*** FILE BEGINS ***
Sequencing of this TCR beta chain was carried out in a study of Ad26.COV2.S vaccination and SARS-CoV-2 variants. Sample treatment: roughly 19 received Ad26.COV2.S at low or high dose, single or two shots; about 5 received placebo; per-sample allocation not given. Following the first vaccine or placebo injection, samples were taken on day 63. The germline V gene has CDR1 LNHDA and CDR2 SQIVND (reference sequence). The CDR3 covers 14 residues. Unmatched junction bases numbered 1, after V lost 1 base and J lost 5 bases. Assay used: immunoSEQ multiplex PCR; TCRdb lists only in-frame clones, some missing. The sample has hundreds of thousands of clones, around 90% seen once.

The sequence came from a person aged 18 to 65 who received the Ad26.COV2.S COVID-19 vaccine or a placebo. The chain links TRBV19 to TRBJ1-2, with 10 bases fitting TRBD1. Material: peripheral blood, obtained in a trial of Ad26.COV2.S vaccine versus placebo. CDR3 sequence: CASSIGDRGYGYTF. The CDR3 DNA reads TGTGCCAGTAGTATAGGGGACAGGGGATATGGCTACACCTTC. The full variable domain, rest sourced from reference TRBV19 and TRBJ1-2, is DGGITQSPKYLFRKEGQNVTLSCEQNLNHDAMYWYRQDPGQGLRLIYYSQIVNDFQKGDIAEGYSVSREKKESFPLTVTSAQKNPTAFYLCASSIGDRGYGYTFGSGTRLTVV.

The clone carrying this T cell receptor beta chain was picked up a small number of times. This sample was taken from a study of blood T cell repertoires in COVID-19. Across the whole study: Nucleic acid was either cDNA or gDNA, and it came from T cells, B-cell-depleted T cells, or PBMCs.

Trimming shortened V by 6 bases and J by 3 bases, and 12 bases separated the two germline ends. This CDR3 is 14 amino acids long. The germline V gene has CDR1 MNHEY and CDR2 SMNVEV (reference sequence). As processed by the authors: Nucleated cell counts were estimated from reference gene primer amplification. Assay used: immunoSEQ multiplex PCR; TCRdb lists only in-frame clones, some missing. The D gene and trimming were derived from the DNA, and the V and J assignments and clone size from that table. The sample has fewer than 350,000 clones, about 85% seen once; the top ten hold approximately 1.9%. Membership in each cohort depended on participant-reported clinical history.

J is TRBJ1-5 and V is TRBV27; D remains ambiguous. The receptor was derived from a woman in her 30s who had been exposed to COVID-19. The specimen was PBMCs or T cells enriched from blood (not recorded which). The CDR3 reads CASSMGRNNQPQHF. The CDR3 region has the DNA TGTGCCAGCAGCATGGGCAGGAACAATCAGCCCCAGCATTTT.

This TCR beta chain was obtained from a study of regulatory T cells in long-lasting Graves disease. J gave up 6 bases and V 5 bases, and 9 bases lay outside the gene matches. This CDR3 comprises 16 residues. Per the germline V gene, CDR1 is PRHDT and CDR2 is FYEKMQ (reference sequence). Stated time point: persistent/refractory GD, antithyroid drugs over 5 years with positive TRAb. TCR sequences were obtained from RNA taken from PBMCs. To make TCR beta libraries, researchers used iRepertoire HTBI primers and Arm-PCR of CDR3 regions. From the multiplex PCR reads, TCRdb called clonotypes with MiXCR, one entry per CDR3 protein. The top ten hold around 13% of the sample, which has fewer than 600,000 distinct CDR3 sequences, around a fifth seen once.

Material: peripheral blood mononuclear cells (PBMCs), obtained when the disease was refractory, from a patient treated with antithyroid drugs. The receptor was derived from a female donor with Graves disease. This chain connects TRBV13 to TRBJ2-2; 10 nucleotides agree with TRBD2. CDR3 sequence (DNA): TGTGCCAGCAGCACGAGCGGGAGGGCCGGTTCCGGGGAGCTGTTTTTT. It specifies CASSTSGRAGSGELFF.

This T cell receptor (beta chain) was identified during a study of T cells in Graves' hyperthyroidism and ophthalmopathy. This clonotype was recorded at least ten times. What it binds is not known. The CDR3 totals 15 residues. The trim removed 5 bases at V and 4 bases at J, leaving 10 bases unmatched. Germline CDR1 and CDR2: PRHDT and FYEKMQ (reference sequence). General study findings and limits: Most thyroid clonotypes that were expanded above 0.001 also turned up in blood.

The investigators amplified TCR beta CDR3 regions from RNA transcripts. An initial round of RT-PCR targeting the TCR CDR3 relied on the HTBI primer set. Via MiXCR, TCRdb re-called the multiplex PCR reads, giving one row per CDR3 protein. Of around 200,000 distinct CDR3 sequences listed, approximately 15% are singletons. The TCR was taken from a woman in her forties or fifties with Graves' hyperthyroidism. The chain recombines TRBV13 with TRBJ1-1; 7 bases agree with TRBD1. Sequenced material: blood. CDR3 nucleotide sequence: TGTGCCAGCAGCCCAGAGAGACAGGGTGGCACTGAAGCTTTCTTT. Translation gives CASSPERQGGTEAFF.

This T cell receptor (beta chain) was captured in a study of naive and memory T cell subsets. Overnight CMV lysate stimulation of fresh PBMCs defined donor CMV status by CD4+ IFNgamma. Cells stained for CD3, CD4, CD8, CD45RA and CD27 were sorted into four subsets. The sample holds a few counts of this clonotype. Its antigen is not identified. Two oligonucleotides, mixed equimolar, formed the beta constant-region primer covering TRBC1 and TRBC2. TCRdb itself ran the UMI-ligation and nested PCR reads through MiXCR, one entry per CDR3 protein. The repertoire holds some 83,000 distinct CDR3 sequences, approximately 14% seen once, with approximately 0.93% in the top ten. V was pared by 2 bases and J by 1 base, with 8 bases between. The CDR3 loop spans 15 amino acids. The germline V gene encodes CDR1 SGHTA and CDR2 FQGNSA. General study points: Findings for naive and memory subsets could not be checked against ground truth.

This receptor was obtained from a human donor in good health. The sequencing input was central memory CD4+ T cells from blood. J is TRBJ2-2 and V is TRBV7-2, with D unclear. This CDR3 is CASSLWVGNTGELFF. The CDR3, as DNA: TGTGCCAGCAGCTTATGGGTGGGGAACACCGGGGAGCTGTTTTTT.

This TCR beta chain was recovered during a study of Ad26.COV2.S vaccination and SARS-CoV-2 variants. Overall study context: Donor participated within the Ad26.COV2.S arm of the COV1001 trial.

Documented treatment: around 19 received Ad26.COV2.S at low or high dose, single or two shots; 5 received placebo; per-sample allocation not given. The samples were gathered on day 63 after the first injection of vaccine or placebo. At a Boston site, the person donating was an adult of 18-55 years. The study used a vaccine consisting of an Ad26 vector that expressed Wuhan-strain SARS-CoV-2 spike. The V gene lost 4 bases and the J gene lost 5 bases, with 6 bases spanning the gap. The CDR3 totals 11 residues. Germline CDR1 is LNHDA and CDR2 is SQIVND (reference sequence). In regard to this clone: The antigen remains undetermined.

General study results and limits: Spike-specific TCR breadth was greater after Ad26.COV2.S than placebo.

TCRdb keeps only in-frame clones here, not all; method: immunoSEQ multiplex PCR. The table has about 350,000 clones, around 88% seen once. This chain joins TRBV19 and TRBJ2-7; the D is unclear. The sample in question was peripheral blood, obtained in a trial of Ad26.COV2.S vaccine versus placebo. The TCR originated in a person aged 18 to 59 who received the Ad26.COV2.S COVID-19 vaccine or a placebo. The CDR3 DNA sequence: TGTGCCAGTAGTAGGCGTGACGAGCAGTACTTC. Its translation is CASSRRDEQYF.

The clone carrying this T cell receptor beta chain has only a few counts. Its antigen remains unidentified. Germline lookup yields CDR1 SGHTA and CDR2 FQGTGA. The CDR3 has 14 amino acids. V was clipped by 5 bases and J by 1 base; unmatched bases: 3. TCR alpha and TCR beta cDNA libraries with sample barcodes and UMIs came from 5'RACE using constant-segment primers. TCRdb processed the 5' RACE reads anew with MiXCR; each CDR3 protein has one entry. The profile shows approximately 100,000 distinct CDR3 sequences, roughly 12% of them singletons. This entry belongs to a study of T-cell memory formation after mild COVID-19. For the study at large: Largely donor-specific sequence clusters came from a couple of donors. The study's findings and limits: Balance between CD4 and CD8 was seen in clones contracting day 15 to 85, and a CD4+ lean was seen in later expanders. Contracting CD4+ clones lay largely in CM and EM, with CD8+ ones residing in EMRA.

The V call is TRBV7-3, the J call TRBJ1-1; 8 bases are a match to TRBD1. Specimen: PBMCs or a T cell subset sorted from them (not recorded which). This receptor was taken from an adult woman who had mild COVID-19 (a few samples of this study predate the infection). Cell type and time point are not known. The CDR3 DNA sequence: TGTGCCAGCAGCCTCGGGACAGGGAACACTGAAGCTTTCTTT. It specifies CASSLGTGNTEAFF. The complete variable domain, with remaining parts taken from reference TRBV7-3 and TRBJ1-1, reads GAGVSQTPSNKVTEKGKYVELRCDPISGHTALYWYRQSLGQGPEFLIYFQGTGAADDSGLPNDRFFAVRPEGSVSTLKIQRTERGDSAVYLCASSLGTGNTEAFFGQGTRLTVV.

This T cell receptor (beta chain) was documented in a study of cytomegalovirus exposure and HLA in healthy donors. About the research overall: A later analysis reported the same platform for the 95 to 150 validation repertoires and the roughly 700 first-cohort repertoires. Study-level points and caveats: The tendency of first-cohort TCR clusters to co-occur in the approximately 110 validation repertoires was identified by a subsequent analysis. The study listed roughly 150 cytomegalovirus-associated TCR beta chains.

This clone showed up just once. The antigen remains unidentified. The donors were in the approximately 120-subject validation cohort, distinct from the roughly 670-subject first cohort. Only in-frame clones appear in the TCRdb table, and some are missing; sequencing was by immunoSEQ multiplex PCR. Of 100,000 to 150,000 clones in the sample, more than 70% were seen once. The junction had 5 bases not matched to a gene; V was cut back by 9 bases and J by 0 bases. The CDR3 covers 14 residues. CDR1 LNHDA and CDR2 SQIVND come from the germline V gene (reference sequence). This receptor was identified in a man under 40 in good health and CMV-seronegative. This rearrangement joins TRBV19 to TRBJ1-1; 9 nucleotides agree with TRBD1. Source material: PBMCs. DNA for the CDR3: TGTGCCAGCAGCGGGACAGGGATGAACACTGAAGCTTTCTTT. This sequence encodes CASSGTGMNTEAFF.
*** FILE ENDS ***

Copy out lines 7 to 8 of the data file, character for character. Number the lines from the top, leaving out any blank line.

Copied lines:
Material: peripheral blood mononuclear cells (PBMCs), obtained when the disease was refractory, from a patient treated with antithyroid drugs. The receptor was derived from a female donor with Graves disease. This chain connects TRBV13 to TRBJ2-2; 10 nucleotides agree with TRBD2. CDR3 sequence (DNA): TGTGCCAGCAGCACGAGCGGGAGGGCCGGTTCCGGGGAGCTGTTTTTT. It specifies CASSTSGRAGSGELFF.

This T cell receptor (beta chain) was identified during a study of T cells in Graves' hyperthyroidism and ophthalmopathy. This clonotype was recorded at least ten times. What it binds is not known. The CDR3 totals 15 residues. The trim removed 5 bases at V and 4 bases at J, leaving 10 bases unmatched. Germline CDR1 and CDR2: PRHDT and FYEKMQ (reference sequence). General study findings and limits: Most thyroid clonotypes that were expanded above 0.001 also turned up in blood.